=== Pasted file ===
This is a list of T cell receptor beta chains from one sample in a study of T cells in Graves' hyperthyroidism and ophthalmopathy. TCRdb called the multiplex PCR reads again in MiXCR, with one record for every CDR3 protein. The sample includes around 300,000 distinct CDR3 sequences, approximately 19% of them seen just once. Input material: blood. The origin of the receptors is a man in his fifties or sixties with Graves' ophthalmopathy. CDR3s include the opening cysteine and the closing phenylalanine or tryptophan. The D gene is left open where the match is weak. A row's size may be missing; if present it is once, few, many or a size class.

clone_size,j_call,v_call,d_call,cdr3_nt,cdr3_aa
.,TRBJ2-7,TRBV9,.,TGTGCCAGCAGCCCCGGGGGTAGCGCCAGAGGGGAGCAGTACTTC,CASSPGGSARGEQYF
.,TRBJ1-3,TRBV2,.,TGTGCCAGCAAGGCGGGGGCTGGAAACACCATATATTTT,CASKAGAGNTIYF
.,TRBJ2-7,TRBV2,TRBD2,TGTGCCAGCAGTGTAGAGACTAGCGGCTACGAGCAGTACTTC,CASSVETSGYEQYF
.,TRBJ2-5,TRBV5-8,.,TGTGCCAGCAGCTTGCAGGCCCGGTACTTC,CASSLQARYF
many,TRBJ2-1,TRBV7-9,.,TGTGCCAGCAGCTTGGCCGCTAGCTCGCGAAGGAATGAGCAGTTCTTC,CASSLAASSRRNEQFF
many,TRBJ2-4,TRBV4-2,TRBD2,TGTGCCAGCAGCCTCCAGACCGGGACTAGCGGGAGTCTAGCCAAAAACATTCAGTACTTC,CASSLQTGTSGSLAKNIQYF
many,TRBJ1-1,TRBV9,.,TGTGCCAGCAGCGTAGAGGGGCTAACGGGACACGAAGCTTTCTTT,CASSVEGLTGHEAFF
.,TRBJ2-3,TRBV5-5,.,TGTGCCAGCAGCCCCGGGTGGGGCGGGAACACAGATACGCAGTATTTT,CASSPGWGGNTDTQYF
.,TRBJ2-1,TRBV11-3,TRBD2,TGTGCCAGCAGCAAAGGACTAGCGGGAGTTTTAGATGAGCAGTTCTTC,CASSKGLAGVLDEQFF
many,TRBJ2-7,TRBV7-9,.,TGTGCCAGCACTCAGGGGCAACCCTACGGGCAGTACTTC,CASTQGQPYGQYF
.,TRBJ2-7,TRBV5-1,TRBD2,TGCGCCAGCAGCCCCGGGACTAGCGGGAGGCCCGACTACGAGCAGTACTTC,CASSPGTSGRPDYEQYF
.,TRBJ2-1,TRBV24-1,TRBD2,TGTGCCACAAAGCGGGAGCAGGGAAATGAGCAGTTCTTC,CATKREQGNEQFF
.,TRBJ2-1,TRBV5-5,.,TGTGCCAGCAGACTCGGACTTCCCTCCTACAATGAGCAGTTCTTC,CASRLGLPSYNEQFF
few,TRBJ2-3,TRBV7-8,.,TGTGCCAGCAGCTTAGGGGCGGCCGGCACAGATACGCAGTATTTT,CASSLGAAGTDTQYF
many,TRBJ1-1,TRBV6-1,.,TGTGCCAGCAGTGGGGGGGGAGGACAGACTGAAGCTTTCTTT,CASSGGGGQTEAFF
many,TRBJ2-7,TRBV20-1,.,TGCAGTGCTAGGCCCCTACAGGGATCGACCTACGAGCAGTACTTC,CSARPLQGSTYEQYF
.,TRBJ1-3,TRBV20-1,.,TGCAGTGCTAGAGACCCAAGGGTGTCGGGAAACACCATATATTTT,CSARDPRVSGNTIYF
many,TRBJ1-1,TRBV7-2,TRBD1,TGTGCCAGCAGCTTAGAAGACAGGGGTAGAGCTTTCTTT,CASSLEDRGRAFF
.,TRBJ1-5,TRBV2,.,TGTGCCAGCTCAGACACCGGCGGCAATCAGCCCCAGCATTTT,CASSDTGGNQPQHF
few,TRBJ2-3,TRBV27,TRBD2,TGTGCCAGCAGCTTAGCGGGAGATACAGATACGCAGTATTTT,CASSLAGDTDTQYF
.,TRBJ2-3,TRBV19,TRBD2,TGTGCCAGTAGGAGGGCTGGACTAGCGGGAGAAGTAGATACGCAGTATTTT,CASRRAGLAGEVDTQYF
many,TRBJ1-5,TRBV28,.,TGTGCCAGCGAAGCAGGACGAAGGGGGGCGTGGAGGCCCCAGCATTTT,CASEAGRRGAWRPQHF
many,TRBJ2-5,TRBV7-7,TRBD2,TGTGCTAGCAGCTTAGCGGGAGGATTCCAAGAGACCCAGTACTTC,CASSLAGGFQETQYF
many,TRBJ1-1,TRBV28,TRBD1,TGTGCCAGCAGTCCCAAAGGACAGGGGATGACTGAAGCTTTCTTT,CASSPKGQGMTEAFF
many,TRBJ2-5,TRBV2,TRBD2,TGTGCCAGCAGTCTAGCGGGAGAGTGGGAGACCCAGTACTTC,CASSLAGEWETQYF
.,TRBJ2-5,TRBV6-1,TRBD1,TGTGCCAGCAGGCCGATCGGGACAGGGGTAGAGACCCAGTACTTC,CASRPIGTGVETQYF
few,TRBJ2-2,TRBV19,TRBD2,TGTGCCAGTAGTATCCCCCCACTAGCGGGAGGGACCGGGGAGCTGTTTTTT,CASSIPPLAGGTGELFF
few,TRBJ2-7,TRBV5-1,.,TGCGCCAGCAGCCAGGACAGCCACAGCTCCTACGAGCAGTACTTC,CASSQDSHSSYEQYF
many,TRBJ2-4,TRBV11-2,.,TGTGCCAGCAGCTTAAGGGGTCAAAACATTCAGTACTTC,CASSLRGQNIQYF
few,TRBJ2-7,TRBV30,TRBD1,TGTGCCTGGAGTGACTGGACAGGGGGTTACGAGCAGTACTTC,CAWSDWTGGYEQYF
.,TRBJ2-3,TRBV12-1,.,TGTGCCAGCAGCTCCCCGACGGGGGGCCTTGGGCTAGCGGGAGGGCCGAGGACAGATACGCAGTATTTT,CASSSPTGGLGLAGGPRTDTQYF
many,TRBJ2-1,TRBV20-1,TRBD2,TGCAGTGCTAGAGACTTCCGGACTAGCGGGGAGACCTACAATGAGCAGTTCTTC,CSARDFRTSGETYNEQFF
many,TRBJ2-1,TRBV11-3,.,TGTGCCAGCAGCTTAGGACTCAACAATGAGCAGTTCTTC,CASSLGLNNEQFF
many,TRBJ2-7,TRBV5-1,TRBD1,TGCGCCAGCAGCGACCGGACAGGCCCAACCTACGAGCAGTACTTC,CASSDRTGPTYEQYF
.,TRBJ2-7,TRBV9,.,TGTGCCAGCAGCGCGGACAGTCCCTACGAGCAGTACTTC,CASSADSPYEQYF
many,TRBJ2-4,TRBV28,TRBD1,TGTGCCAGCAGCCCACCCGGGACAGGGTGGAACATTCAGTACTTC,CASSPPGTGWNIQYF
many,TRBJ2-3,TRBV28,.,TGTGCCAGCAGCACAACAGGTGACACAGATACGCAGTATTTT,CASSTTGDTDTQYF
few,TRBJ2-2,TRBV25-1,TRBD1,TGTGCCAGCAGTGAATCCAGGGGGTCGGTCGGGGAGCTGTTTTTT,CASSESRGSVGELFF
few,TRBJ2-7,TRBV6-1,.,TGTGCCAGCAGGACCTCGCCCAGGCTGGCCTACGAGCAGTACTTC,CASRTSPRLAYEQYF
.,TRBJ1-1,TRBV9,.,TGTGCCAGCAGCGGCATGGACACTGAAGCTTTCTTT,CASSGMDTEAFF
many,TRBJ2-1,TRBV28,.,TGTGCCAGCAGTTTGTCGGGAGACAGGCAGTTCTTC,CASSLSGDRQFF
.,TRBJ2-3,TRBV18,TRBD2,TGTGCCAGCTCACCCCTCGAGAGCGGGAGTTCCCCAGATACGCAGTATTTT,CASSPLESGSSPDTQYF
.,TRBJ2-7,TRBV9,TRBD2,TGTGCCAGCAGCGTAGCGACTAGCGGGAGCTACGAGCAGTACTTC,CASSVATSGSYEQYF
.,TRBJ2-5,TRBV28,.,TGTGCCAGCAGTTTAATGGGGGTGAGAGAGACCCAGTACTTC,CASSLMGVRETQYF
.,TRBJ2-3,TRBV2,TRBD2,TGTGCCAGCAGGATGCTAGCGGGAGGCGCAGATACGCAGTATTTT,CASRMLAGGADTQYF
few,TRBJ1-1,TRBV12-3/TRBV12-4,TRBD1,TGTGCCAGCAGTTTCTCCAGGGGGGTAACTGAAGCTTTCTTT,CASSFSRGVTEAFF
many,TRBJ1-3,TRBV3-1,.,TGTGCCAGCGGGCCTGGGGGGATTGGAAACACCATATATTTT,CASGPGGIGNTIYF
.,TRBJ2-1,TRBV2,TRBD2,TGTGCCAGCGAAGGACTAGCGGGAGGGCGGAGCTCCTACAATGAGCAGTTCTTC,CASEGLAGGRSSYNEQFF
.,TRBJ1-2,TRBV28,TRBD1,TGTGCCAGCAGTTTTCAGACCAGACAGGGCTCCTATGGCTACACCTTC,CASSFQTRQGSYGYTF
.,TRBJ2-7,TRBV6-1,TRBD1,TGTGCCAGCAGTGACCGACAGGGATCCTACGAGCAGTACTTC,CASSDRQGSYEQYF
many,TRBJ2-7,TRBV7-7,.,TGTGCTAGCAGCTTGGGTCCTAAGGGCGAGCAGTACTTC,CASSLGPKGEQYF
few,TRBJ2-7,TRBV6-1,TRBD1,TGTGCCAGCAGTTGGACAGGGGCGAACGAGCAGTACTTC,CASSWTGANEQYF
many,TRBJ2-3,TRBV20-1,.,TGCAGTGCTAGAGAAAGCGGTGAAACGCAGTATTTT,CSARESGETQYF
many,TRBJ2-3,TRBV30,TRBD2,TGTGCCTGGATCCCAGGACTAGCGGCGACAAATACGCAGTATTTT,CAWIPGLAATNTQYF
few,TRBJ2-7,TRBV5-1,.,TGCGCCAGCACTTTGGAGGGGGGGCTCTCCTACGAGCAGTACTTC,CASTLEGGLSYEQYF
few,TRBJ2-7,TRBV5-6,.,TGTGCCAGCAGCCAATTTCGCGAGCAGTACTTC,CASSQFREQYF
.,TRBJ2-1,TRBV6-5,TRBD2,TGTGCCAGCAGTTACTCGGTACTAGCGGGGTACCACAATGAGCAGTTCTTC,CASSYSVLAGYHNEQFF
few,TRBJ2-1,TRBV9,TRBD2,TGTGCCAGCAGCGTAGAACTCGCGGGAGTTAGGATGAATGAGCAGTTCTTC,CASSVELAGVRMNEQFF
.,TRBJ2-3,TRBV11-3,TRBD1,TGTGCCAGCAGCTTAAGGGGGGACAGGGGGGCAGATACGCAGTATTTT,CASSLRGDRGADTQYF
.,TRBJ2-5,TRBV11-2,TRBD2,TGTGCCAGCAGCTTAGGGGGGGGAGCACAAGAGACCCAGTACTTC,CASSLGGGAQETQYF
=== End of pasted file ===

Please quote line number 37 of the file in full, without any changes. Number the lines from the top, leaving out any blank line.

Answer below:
.,TRBJ2-7,TRBV9,.,TGTGCCAGCAGCGCGGACAGTCCCTACGAGCAGTACTTC,CASSADSPYEQYF